Ref:15
Question submitted by Rob

We have a south facing garden and are confused as to what roof is best. One company says we must have polycarbonate as glass will cause a sauna and damage furniture. The other says we must have glass as otherwise the conservatory will be so cold that it will be unusable. I understand that Pilkington k glass will keep heat in but will a glass roof get too hot in the summer? Please help a very confused couple!!!!!!!!

This question is answered by the Conservatories Online editorial team - If your conservatory is to face south then we feel that it's quite likely you will require blinds or shading of some sort with both a polycarbonate roof and a glass roof. By mentioning the cold we assume the supplier using the glass roof is specifying Pilkington K Glass? This is off course very good - but be aware that if a 25-mm polycarbonate is specified then the insulation in a polycarbonate roof would be similar. As a generalisation polycarbonate will give more protection from sun and glare but this does not mean especially with a south facing conservatory that you will not need blinds

We would make our choice on what you consider looks best and gives the best value for money. A glass roof will almost certainly be more expensive but if you find its appearance preferable then it may well be the roofing material for you.

Ref:14
Question submitted by Dave

We are having a 3metre square wok top conservatory added to our bungalow with a box guttering on two sides. The bungalow is actually an L-shape and the conservatory is filling the hole. Should the box guttering be level with the bottom of the fascia? Our installers have fitted ours about 30 - 80 mm below. So now they are trying to seal the bare aluminium to stop the condensation constantly dripping.

This question answered by the Almost Impartial Guide editorial team - Without knowing more detail on the exact circumstances and site conditions its impossible for us to say for sure that the box gutter in incorrectly positioned. Certainly in our experience the bottom of most box gutters would "finish" either flush with the bottom of the fascia or perhaps slightly above. If however you had a fascia of less depth than that of the box gutters then its possible the box gutter would be below the level of the fascia. It is possible your installers made an error when measuring the overall height up o fascia or they are using a standard model with predetermined heights. Its also possible they measured the correct height but then the base level (usually DPC level) finished at a lower point than was originally envisaged. Hopefully these points will explain just why it's not possible for us to be more "precise" in our reply.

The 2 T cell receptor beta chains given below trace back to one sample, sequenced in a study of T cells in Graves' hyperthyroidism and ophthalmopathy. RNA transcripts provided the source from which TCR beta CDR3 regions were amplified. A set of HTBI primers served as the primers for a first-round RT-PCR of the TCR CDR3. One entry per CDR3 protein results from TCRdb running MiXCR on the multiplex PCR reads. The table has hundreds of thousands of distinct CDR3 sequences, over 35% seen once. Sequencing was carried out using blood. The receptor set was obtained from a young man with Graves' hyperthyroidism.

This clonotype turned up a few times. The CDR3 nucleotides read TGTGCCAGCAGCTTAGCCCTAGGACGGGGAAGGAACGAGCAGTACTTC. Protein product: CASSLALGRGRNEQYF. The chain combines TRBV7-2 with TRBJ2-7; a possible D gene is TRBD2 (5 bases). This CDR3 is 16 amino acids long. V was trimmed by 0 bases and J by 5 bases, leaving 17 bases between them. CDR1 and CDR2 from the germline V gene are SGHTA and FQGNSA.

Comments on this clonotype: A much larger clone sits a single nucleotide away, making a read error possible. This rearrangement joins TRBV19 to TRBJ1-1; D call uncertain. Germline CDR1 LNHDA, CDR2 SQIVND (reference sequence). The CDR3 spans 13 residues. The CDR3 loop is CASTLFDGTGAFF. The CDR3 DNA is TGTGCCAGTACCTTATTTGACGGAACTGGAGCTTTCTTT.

With regards to condensation its common for most installers to add some insulation under the box gutter in order to reduce the risk of condensation. In this case they are also having to add this insulation to the bare aluminium visible on side because the box gutter drops down below level of fascia. We would not criticise your installers for adding insulation - this is a good idea. We would point out however that the insulation can only ever hope to REDUCE condensation. No Company can say for sure that condensation will be eliminated. Most condensation will reduce as the conservatory "dries out". Using a dehumidifier will speed this process up.

Ref:13
Question submitted by Sue

We were persuaded by contractors that we did not need the roof supports provided by the roofing system and my husband agreed to have them left off. Will this cause us problems in the future with distorting of the roof? 12.5x12.5 pvcu victorian design with a box gutter against the wall of the house. Southfacing site - full sun all day.

This question is answered by the Conservatories Online editorial team - The roof supports you refer to are "tie-bars". If the manufacturer supplied them - then in our opinion they should be fitted. Occasionally some installers try to persuade customers that they are not necessary. This is mainly because it takes longer to fit. Additionally some conservatory owners prefer not to see these "tie-bars" and tell their supplier not to fit. THIS IS A MISTAKE. They are required structurally and you should get your supplier to return and fit.

Ref:12
Question submitted by Paul

Click here for a brochure request I am currently obtaining quotes for a conservatory and have been quoted for 2 roofing systems, Ultraframe, who I have found a great deal of information on, and Wendland, who I can find very little information. Can you advise on the differences between the 2 identifying strengths and weaknesses.